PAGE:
Power Without Pain. Prosthetic Fit Critical to Cycling Championship
Roopinder Tara posted on October 10, 2018 |
Denise Schindler has won the Vice World Championship twice, as well as silver and bronze in the 2016 Rio Paralympics. Schindler wears a performance orthotic on her right leg, which was severed in a train accident when she was two. (Image courtesy of Martin Hofmann Photography - www.martinhofmann.photography.)
Denise Schindler, winner of  World Championships as well as silver and bronze in the 2016 Rio Paralympics. Schindler wears a performance orthotic on her right leg, which was severed in a train accident when she was two. (Image courtesy of Martin Hofmann Photography)

Recreational cyclists joke of biking their legs off after a hard ride. It's no joke to the professional cyclist on stage at Accelerate 2018, Paralympic champion Denise Schindler. The loss of a leg is as serious as a train accident, like the one she had when she was two years old and that resulted in an amputation below the knee for one leg and left the other in continual pain.

Schindler, now 32, rides a road bike and wins medals. She’s won silver and bronze for Germany in the 2016 Rio Paralympics, as well as silver in the 2012 London games. She has won the World Championship three times, which would qualify her as the top female cyclist with a disability on Earth. A world class athlete in an endurance sport makes for astounding biometrics: her resting heart rate is 42.

With her blue eyes, tawny hair and an at-ease smile, Denise is the woman you have to muster courage to approach. We do so under guise of an interview after her keynote. Looking across the table, it’s hard to imagine the hard charging, gritty athlete she must be, winner of many races, who has fought for and stood at the top of the podium—on one leg and a prosthetic.

Denise Schindler, keynote speaker at Accelerate 2018 in Toronto.
Denise Schindler, keynote speaker at Accelerate 2018 in Toronto.

From her accident at the age of two, Schindler’s childhood was anything but sporting. She ran but it hurt. “I could not run for very long,” she said. But one day, she finds herself in a gym class with stationary bikes.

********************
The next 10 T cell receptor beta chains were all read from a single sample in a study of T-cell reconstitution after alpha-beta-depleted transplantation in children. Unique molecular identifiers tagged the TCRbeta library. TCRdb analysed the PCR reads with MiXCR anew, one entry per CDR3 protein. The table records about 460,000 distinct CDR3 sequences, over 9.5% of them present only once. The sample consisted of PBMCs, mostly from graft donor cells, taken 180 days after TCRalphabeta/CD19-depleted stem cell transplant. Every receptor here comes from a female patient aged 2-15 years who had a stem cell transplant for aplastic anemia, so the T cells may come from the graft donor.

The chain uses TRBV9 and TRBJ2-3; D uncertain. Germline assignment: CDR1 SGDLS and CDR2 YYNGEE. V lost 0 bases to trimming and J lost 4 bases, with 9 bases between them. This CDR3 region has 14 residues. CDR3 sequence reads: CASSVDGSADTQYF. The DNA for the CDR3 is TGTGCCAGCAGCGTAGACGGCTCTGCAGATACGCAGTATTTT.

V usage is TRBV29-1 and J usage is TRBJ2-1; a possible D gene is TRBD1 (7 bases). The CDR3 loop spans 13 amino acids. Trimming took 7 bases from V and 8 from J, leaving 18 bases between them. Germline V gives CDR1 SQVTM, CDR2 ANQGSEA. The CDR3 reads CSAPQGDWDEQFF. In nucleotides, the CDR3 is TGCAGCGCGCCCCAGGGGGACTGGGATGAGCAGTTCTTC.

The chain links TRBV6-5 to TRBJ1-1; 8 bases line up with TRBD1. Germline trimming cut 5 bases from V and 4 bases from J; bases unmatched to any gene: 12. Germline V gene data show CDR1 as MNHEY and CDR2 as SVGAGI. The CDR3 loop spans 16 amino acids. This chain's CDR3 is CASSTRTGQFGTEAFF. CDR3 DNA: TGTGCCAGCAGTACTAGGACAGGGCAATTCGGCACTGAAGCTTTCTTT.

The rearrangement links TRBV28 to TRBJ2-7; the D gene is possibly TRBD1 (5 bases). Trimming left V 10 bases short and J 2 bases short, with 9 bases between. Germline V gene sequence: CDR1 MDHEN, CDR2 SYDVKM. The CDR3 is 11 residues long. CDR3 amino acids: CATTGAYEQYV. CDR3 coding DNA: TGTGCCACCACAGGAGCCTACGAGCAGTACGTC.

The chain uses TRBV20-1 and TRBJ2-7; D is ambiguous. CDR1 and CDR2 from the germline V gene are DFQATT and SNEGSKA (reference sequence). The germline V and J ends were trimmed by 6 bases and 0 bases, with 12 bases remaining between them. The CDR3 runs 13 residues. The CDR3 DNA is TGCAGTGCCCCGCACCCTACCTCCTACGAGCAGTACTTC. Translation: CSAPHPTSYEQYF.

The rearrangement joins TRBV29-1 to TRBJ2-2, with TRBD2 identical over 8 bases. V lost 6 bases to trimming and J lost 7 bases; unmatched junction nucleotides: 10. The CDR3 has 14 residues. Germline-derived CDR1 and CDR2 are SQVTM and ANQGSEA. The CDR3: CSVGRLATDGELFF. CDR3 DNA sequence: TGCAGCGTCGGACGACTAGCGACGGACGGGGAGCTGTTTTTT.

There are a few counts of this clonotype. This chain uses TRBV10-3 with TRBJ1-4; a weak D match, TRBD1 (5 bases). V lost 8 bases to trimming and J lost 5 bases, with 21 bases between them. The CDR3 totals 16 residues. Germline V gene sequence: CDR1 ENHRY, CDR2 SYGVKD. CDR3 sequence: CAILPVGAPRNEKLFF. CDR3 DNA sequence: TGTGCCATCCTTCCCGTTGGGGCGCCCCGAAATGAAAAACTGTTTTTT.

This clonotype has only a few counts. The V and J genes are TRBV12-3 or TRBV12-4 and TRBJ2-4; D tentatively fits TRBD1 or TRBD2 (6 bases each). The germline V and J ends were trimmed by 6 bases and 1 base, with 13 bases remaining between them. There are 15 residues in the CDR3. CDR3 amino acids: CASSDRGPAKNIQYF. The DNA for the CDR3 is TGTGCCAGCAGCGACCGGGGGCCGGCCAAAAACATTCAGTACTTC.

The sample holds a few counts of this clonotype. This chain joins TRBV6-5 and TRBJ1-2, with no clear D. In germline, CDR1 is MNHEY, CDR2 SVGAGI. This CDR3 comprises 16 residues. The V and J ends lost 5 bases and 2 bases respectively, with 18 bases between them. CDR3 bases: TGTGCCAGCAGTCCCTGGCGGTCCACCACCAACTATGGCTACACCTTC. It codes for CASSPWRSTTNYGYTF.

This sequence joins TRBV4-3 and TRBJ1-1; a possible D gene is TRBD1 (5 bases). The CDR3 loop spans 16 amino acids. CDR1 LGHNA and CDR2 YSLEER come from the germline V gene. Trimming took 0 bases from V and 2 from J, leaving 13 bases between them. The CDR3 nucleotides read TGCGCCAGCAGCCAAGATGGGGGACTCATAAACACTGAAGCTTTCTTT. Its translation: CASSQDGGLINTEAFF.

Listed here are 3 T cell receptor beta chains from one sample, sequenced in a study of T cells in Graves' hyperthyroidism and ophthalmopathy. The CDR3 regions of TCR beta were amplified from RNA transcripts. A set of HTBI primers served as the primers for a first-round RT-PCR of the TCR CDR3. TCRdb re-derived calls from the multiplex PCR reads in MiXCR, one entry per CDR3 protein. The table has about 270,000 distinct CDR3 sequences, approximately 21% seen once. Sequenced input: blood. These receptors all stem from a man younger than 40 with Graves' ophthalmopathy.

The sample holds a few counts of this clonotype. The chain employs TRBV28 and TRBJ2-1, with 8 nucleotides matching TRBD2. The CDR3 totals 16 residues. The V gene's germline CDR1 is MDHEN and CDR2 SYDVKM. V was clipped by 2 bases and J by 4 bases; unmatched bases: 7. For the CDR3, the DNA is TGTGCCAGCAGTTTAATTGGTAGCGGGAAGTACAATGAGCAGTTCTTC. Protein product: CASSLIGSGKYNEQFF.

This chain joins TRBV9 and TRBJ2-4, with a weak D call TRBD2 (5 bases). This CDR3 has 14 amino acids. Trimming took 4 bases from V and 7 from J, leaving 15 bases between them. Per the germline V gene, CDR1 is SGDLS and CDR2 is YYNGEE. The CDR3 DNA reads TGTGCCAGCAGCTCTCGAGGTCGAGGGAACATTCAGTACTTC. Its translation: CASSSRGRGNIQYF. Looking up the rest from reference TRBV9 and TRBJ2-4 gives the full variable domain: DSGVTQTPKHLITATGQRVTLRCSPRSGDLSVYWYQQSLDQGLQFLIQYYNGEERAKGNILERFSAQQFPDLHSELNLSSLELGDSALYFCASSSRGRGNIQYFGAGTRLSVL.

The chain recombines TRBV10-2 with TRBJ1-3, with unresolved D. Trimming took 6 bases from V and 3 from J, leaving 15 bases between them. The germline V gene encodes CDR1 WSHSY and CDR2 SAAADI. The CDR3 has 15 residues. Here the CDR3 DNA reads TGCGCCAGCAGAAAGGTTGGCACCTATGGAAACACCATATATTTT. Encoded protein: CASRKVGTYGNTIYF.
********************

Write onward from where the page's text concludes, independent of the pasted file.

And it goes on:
“I was keeping up with everyone,” she says with a smile. She discovers cycling was something she could do with her severed leg and a prosthetic without pain. The smooth stroke of pedaling a bicycle was far gentler than running, where the impact of the ground sent a shock through the orthotic and into very sensitive living tissue.

I’m a woman. I need a lot of shoes,” Schindler said during the presentation. (Image courtesy of Allianz Deutcheland)
I’m a woman. I need a lot of shoes,” Schindler said during the presentation. (Image courtesy of Allianz Deutcheland)

On the stationary bike, Schindler finds her inner athlete. Anxious to try her new-found fitness on the road, she attempts the Bavarian Alps. She makes it, but barely. But it is a good pain, the pain of exertion, of accomplishment.

It wasn’t long before Schindler enters pro cycling, a demanding sport that places utmost demands on her lungs and legs. Schindler’s amputation is below the knee. Her muscles still have bone below the knee so the leg can flex and straighten with power, although the power is diminished.

Schindler estimates she loses as much as 30 percent of her power with the partial leg under the most strenuous exertion [a full sprint], but cruising along in the draft, she keeps up with anyone—even the German pro team.

Her bike is outfitted with dual power meter, one for each side, so she can monitor the difference. In the para-cycling, Schindler is classified as a C3, where C1 is the most disabled and C5 the least. “A cyclist missing a hand would be a C5,” says Schindler.